Reviewed by Kevin Finnerty
“I’m not good at this.” “Maybe we can be friends,” says Dexter (Jim Sturgess) to his latest almost conquest Emma (Anne Hathaway), two college graduates on July 15, 1988 who are just beginning what’s about to become a 20 year friendship in the romantic film One Day. Emma is a working-class girl who dreams of making the world a better place and becoming a famous novelist. Dexter is a well-off, spoiled, self-absorbed charmer who believes the world is his playground and is only interested in having fun, fun, fun.
The film goes back and forth in time, always focusing on the anniversary of the day Emma and Dexter first officially met: July 15th. Through failed jobs, bad relationships, missed opportunities, and tragedy, Dexter and Emma keep turning to each other for support and comfort. Helping – and at times hurting – each other, what originally began as a friendship begins to turn into something much more. The two best friends start to realize their feelings for each other go much deeper and stronger than they had ever intended. Will Dexter and Emma ever finally have good timing and the courage to reveal to each other exactly how they feel, or will the strain of life and love prove too much and end their friendship?
One Day is a romantic drama that strives to be in the same league as such romantic classics as Love Story and An Affair to Remember but fails miserably. There is so much wrong with this film it’s hard to know where to begin. Let’s start with the horrible miscasting of Anne Hathaway as Emma. Her poor attempt at a Yorkshire accent, which comes and goes throughout the film, is painful and should have been forgotten all together. There is also NO chemistry between Hathaway and Sturgess on screen. The zero heat and non-existent attraction between the two stars makes it impossible to believe these characters could ever fall for each other.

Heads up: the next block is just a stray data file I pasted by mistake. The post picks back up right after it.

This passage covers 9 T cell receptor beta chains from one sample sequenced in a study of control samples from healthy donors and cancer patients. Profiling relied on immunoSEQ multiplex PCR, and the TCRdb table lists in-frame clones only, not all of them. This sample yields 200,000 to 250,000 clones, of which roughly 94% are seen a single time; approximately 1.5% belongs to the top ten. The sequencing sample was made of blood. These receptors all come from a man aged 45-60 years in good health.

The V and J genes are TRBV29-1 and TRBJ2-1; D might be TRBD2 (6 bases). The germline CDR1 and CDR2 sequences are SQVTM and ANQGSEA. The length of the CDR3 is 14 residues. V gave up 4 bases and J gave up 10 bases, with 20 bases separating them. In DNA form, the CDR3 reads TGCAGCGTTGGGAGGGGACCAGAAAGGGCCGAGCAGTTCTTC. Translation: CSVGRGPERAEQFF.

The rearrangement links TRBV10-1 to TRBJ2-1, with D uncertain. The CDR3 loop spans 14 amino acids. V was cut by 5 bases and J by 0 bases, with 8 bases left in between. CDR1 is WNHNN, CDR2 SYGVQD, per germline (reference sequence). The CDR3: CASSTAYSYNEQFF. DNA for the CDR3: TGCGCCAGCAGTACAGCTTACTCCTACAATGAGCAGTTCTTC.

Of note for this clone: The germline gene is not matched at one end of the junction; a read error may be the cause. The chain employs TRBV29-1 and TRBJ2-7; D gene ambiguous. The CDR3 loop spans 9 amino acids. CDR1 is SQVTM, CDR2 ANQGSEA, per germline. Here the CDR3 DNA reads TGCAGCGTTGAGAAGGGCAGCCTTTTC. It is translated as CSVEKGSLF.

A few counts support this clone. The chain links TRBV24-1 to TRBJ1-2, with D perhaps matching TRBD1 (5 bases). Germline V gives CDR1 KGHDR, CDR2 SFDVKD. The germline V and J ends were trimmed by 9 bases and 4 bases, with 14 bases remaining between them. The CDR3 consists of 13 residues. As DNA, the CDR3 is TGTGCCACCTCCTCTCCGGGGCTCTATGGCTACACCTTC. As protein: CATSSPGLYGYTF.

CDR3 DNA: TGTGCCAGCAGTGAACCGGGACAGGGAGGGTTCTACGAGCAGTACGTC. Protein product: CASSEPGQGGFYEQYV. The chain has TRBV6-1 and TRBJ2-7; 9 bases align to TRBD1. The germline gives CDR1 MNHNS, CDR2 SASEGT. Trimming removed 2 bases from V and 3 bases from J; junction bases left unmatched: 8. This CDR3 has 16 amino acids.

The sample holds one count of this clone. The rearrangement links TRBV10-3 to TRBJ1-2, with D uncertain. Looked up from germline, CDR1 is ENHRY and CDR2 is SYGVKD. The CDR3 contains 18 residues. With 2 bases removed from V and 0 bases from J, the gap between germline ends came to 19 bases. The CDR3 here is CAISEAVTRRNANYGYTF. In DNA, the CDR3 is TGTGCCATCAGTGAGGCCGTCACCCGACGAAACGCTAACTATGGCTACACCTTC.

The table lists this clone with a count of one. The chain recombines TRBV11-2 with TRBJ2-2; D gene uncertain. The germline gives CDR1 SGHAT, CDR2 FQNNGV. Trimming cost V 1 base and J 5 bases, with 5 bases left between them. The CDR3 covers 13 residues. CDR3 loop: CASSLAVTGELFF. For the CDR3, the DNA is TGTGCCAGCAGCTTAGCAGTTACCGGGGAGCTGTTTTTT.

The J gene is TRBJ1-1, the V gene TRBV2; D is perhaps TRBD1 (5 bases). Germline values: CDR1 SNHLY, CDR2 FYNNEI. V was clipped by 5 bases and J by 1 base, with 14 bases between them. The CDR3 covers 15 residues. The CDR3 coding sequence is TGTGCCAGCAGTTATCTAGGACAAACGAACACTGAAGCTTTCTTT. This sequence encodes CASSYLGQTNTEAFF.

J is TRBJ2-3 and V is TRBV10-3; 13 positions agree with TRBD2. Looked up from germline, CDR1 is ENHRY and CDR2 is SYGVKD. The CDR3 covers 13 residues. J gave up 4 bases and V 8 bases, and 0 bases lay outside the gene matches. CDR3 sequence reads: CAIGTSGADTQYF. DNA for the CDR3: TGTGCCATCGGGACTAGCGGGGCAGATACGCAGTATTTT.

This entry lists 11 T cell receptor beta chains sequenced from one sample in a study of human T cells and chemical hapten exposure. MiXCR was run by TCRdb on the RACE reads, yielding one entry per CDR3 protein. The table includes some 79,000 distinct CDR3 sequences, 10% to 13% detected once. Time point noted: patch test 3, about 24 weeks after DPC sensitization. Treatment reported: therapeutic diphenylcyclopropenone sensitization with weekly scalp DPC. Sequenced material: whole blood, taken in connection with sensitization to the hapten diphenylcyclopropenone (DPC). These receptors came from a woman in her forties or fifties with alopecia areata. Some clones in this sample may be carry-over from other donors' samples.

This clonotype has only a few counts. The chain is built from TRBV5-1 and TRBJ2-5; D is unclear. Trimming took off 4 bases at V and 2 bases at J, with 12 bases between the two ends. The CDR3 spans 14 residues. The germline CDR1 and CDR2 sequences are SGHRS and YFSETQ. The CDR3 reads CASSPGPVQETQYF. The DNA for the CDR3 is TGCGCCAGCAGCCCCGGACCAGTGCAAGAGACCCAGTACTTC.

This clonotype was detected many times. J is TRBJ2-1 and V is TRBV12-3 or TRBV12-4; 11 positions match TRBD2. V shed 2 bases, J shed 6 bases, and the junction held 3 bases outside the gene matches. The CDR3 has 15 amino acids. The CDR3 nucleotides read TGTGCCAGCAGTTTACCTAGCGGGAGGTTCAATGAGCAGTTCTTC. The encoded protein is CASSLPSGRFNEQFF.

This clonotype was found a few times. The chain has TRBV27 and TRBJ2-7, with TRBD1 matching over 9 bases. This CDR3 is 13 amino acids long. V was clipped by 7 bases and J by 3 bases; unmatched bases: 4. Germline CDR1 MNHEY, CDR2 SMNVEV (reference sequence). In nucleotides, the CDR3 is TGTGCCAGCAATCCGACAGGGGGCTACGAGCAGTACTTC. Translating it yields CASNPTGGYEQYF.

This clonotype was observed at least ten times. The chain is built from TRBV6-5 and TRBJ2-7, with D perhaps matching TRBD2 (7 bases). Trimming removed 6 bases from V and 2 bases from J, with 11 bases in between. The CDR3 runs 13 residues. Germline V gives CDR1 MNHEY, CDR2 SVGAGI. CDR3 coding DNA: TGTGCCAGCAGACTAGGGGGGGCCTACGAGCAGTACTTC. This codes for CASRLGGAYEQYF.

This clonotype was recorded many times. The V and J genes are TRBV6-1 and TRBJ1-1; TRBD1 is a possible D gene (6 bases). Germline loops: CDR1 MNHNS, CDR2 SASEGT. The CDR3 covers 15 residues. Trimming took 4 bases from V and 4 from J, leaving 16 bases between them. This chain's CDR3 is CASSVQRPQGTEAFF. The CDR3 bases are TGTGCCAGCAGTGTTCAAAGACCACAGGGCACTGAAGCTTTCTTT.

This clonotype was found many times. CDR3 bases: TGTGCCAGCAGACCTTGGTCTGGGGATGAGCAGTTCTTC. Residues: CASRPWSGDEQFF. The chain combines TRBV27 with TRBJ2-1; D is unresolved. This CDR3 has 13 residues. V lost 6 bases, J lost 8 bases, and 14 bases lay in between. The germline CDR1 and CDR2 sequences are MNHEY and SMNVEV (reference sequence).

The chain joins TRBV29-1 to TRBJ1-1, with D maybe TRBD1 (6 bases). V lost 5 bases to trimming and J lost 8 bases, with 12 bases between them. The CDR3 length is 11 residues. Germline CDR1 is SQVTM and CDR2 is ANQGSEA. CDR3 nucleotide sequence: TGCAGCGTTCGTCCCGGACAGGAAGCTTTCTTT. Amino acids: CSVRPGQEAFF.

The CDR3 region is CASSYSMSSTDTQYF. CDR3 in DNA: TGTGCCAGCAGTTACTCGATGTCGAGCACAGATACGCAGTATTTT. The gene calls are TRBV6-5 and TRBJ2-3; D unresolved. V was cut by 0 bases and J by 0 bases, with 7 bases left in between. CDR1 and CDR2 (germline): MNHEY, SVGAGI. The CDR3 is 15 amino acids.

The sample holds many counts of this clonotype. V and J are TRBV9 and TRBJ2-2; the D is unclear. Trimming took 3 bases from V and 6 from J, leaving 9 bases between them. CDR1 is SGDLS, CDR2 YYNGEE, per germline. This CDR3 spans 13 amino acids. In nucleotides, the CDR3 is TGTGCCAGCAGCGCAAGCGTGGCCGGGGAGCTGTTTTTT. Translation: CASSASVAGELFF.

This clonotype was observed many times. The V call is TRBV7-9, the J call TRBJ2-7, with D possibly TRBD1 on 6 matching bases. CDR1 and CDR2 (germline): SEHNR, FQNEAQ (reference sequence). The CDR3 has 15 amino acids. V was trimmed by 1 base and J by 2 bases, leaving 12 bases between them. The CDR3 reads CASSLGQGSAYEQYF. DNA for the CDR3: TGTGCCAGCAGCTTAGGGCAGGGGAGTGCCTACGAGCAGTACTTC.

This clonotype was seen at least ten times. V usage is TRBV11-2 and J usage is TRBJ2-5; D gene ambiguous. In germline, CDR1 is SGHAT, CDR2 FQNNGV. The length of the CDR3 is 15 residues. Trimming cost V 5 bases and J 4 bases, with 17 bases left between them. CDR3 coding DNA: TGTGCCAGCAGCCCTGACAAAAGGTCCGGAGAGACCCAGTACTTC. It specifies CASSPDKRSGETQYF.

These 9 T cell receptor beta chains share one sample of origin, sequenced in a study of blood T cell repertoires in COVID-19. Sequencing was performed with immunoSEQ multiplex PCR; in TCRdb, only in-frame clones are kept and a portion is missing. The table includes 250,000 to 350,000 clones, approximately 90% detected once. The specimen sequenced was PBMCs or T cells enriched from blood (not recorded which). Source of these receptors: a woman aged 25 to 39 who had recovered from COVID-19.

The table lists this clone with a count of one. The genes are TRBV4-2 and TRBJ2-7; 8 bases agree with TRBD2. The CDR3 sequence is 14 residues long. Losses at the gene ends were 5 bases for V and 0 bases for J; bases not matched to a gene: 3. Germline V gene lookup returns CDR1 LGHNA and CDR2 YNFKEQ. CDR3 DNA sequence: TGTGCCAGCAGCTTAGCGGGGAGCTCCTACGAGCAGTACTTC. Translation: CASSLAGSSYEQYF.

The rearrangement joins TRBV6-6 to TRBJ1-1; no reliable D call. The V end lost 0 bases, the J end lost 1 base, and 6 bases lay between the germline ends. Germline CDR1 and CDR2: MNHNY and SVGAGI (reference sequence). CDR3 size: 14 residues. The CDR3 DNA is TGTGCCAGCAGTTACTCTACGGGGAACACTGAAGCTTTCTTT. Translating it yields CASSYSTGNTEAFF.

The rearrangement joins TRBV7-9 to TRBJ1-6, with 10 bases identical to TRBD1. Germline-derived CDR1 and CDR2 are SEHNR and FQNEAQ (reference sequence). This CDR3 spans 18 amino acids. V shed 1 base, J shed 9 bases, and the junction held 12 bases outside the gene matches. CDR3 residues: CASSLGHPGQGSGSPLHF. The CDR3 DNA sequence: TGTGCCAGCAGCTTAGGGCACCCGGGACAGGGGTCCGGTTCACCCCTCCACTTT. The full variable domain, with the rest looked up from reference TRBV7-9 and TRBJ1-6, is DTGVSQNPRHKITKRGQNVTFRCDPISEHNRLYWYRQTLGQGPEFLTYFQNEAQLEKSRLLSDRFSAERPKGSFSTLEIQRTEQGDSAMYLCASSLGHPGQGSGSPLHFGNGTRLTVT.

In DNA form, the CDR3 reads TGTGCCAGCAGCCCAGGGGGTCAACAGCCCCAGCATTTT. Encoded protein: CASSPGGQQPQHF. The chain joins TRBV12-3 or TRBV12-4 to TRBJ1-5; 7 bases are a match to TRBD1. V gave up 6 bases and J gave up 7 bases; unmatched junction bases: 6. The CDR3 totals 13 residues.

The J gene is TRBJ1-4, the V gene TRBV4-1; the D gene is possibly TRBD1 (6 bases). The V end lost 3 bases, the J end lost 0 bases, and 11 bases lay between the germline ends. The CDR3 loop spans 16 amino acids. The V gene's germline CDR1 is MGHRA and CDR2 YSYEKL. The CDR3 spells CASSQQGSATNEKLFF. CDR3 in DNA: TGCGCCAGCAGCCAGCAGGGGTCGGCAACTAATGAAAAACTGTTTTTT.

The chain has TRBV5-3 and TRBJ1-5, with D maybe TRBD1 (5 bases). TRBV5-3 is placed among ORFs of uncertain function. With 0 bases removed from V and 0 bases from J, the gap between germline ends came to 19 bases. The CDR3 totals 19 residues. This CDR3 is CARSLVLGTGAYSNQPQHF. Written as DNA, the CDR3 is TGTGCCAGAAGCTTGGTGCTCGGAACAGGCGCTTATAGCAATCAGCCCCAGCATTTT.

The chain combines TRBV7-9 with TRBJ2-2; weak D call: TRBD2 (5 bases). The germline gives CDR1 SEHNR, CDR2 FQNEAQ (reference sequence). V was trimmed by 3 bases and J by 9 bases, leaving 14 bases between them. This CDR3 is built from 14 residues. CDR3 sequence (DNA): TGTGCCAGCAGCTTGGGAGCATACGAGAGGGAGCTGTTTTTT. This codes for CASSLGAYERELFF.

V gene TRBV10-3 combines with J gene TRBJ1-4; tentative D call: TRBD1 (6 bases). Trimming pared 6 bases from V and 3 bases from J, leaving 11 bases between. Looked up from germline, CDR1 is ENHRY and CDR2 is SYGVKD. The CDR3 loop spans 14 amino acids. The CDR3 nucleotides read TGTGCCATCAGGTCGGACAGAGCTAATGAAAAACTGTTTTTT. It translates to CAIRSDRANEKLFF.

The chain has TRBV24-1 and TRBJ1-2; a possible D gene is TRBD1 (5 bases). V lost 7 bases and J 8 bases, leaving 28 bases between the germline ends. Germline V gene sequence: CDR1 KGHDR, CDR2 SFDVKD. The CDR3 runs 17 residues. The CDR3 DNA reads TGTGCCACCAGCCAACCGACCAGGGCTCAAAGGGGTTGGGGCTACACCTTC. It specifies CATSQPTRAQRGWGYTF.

Another big problem with the film is with the directing. Only focusing on the anniversaries of the day the two characters met throughout the entire movie both distracts and limits the attention on Emma and Dexter. Since the audience is only seeing the characters on one day of the year, throughout the years there’s no opportunity for the audience to connect and care about Emma and Dexter. The blunt and uncreative ways the director (Lone Scherfig) chooses to let the audience know what year the action is taking place goes from being distracting to out and out annoying. The current year bouncing around on Emma’s computer at one point as a screen saver before finally fading received groans from this audience member. The film also lumbers on and feels as though it takes 20 years to sit through.
Uneven, tedious, boring, and ultimately uninteresting, One Day is a film that won’t leave you with heartache, just heartburn and frustration that you wasted money on one of the worst movies of the year.
One Day hits theaters on August 19, 2011 and is rated PG-13 for sexual content, partial nudity, language, some violence and substance abuse.
More on One Day:
-Jim Sturgess interview video
-Poster, synopsis, and cast list